Some 60% of UK workers are either unsure about or actively against office romances – deeming the logistical hurdles involved too risky, despite the potential for finding love. The figure comes from a survey commissioned by beverage firm Mars Drinks, which warns that budding affairs must be delicately managed to ensure that they are safely integrated with the workplace and unlikely to disrupt the normal flow of business.
‘If feelings do develop and the relationship is becoming difficult to hide,’ warns the firm, ‘quietly mention it to a small handful of trusted colleagues and gauge their reaction. If you can gain their support or approval it will be easier to divulge the secret, starting with the boss of whichever of you is the highest ranking, before telling the wider team.’
Challenges to office romances can emerge from three main sources:
- Bosses worrying that the relationship will lead to less effective work performance on each side;
- Colleagues’ disdain for preferential treatment, especially if the relationship is effectively a branch of office hierarchy; or
- Pressure for one partner to “bad mouth” the other as a means of playing down the threat of preferential treatment – something that could backfire if misconstrued or circulated in gossip.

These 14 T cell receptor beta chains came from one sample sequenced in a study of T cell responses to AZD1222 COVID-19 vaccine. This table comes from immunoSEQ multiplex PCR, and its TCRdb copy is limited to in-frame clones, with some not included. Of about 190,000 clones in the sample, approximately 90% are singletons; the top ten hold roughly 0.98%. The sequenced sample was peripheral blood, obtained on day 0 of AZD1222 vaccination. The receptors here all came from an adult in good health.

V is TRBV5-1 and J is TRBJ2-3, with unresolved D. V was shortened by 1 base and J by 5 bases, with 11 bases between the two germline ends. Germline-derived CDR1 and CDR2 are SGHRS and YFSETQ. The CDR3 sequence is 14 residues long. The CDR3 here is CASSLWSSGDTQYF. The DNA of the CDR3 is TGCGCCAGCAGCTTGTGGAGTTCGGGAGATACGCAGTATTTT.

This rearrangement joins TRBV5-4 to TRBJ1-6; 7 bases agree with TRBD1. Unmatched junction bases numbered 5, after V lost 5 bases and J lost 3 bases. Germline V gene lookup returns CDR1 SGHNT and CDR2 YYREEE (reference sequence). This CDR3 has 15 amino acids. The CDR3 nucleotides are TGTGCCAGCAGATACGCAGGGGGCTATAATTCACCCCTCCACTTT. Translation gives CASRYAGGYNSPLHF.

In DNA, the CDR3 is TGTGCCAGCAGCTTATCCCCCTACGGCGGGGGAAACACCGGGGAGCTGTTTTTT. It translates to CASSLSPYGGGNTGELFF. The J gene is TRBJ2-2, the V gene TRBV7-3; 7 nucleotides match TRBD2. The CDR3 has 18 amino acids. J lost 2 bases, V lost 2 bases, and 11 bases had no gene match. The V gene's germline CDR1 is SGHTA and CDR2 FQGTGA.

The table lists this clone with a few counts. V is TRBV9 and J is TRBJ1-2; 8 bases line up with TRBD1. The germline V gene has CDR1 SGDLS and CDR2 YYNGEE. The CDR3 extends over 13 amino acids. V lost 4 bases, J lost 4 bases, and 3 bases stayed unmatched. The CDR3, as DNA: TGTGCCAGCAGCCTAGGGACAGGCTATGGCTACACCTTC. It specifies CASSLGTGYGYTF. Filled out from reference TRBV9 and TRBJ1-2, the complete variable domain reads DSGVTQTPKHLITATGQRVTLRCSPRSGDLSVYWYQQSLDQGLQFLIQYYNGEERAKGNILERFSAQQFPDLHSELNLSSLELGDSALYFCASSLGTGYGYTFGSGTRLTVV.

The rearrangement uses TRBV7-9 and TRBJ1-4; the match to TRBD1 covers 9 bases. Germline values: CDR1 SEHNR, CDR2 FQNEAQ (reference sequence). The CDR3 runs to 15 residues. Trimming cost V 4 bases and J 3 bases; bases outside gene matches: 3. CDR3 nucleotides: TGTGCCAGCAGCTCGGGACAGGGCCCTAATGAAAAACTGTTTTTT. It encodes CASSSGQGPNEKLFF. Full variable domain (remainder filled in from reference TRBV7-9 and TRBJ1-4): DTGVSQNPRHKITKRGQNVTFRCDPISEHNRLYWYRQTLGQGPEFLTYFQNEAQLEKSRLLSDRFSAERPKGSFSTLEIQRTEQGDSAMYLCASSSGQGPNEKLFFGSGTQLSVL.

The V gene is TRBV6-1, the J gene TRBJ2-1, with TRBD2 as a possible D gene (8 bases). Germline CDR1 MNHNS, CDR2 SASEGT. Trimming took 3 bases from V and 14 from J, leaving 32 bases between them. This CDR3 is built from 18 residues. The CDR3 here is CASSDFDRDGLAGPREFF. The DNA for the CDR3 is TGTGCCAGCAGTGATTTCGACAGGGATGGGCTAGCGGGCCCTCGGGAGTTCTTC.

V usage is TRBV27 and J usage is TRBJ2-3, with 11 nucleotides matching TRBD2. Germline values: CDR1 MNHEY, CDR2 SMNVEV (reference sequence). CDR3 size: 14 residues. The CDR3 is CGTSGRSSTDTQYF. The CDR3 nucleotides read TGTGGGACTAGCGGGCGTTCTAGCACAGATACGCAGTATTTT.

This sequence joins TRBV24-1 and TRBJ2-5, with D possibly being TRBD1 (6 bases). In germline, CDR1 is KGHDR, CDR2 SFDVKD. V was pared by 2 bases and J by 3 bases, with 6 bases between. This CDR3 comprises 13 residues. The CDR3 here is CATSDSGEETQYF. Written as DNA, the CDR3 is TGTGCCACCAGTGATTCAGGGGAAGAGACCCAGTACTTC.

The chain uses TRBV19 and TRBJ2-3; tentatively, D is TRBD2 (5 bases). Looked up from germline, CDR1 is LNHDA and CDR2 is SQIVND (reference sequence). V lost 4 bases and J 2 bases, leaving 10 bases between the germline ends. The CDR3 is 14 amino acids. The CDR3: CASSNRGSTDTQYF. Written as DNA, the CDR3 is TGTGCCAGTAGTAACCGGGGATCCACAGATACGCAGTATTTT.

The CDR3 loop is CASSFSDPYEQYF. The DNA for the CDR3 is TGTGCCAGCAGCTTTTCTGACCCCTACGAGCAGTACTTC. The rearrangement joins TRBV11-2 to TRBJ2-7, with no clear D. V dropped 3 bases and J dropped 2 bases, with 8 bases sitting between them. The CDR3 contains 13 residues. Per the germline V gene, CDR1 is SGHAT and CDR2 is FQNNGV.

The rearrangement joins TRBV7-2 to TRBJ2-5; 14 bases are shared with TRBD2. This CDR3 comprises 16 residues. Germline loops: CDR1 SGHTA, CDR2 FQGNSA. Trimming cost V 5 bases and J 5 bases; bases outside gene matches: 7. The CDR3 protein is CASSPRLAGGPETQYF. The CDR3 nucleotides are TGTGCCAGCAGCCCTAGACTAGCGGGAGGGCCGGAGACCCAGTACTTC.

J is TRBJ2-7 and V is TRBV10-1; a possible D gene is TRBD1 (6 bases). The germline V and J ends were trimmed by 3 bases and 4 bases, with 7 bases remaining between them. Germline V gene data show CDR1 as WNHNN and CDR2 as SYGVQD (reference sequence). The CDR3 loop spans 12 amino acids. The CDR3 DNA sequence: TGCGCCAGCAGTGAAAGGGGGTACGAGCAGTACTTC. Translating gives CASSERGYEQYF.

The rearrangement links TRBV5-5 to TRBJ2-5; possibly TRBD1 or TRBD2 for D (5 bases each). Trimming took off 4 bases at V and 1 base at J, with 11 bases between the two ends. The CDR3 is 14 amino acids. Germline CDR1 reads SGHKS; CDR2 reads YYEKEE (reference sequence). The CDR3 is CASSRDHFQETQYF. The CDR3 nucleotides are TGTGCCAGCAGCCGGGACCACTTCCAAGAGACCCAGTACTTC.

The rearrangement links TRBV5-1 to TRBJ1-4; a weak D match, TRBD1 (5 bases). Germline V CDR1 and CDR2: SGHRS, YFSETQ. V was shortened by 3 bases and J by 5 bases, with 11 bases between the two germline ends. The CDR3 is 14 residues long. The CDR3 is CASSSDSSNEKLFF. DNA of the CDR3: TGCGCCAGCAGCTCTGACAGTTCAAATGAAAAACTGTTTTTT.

So, what about the kind of corporate communications that may lead to sudden sparks of romance… the kisses and emoticons that are becoming part and parcel of a looser, less starchy way of getting the message across? The survey revealed that, while only 54% of UK workers think that an ‘x’ at the end of an email is acceptable, the figure is far higher among what you would normally consider a more scrupulous group of professionals: lawyers. For a surprising two thirds (66%), a sign-off ‘x’ is okay either some or all of the time. And 71% believe that it’s fine to add a smiley face or emoticon.
When it comes to non-text methods of communication, only 16% of UK workers prefer picking up the phone to emailing. The legal world, though, is far more gregarious, with 46% of lawyers preferring to actually stretch their legs and chat with their office pals.
Mars Drinks trade marketing manager Jenni Morgan said: “Who doesn’t love a good natter in the office? While emails, phone calls and even social media are certainly common ways for people to communicate with each other in the office, it’s encouraging to see that staff are taking time to step away from their desks and engage with their colleagues in a more personal way. Not only is this great for nurturing working relationships, it can also help make us more productive and create a much more positive and happy office environment.”
She added: “The office environment has really changed over the past decade and it is always interesting to see how those changes affect staff. It is great to discover that many workers are having more fun than ever before, and one imagines this is linked to the fact that offices have generally become less formal, which is a welcome development.”
Workers may be sceptical of office love – but at least they’re still making friends.
What do you think about office flings?
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